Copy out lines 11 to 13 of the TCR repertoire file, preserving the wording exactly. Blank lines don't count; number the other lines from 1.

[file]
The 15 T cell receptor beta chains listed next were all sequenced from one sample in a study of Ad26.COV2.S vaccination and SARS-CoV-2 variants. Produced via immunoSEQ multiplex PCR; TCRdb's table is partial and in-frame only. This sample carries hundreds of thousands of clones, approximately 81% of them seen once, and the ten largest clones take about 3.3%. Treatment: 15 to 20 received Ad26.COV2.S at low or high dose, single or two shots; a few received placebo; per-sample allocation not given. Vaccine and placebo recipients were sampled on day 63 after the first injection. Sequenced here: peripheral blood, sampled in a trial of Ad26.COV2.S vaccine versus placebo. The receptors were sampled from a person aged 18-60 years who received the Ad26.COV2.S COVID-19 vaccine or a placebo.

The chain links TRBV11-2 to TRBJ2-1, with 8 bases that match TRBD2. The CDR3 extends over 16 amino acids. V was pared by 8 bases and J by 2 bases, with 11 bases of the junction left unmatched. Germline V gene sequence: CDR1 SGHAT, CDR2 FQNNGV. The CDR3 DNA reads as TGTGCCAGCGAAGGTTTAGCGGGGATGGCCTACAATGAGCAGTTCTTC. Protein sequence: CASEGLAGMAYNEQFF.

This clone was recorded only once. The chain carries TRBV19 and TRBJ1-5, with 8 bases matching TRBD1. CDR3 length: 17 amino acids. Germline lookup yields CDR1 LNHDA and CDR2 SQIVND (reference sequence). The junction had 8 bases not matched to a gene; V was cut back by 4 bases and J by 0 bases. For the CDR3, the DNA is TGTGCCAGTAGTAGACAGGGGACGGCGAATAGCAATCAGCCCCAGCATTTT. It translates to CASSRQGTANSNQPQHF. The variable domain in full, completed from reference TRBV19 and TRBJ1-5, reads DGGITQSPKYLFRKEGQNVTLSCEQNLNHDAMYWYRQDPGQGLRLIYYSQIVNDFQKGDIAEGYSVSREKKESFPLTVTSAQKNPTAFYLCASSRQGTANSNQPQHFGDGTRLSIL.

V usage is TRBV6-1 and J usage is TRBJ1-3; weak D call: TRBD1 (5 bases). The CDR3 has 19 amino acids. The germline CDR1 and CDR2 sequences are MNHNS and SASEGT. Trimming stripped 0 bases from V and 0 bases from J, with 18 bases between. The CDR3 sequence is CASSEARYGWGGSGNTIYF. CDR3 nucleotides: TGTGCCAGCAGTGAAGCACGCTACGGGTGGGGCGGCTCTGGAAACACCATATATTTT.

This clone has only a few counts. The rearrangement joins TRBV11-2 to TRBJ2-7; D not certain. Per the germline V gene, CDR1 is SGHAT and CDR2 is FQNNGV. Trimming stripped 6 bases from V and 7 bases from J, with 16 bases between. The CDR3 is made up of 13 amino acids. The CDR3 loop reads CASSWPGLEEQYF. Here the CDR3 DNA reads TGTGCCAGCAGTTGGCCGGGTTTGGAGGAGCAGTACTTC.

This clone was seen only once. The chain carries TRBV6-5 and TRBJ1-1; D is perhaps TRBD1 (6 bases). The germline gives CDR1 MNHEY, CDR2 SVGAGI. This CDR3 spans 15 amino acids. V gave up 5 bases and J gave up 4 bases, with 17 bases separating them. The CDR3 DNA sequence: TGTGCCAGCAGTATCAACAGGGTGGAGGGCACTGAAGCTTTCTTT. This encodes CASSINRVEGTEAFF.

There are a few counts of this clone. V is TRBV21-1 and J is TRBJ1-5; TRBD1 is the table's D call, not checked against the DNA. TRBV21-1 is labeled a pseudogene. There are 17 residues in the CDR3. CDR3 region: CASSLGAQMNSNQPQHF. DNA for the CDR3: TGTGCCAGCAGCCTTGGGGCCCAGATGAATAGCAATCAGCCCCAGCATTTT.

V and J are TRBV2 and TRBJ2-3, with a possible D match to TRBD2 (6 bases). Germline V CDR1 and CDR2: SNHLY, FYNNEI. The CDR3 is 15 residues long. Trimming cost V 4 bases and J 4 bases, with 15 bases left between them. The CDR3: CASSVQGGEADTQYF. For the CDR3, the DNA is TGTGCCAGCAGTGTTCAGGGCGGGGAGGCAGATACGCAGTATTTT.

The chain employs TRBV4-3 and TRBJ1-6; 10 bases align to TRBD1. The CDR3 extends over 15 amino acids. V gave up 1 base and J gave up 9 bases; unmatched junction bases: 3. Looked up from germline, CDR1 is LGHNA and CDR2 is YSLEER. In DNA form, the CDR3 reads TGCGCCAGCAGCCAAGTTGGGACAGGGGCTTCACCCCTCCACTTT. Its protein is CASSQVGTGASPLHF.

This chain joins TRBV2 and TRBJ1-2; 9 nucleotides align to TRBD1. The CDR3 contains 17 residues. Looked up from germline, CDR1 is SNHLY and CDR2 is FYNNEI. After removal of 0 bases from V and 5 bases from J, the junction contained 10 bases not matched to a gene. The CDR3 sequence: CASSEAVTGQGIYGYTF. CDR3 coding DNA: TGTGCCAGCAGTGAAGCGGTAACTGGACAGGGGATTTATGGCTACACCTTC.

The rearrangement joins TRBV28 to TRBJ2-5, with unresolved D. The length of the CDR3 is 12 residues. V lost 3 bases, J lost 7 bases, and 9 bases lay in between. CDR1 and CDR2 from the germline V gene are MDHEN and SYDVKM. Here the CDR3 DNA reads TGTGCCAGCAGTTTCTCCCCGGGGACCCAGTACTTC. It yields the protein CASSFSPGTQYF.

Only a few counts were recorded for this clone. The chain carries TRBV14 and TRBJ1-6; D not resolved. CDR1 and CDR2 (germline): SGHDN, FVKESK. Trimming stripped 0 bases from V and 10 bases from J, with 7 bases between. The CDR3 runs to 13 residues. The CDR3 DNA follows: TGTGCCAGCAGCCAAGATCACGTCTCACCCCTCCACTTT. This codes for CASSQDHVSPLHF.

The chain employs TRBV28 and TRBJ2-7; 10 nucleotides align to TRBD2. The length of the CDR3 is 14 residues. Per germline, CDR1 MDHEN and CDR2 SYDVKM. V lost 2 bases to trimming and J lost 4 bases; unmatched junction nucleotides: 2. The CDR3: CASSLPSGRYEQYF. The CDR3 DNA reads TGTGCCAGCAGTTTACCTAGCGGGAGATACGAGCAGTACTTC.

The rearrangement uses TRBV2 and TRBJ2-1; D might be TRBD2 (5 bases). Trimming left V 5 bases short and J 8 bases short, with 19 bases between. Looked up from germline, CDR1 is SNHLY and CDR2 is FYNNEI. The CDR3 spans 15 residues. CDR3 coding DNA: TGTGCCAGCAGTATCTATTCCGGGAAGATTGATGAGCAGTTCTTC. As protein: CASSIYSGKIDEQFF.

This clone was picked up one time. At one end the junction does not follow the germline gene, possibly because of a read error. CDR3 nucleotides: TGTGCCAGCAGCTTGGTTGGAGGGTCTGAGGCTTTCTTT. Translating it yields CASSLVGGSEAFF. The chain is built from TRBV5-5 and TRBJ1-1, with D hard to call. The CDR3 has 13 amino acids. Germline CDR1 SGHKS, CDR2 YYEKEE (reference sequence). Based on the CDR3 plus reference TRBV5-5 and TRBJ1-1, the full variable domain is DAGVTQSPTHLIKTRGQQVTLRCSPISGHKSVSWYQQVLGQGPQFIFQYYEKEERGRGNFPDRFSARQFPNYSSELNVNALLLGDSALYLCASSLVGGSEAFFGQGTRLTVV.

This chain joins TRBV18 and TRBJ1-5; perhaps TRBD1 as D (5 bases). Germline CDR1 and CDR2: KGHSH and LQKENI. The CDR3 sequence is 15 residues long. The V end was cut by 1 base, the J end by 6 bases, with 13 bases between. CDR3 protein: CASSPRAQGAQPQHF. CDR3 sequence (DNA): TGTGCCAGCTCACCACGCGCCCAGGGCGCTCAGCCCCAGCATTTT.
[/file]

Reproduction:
The rearrangement joins TRBV28 to TRBJ2-5, with unresolved D. The length of the CDR3 is 12 residues. V lost 3 bases, J lost 7 bases, and 9 bases lay in between. CDR1 and CDR2 from the germline V gene are MDHEN and SYDVKM. Here the CDR3 DNA reads TGTGCCAGCAGTTTCTCCCCGGGGACCCAGTACTTC. It yields the protein CASSFSPGTQYF.

Only a few counts were recorded for this clone. The chain carries TRBV14 and TRBJ1-6; D not resolved. CDR1 and CDR2 (germline): SGHDN, FVKESK. Trimming stripped 0 bases from V and 10 bases from J, with 7 bases between. The CDR3 runs to 13 residues. The CDR3 DNA follows: TGTGCCAGCAGCCAAGATCACGTCTCACCCCTCCACTTT. This codes for CASSQDHVSPLHF.

The chain employs TRBV28 and TRBJ2-7; 10 nucleotides align to TRBD2. The length of the CDR3 is 14 residues. Per germline, CDR1 MDHEN and CDR2 SYDVKM. V lost 2 bases to trimming and J lost 4 bases; unmatched junction nucleotides: 2. The CDR3: CASSLPSGRYEQYF. The CDR3 DNA reads TGTGCCAGCAGTTTACCTAGCGGGAGATACGAGCAGTACTTC.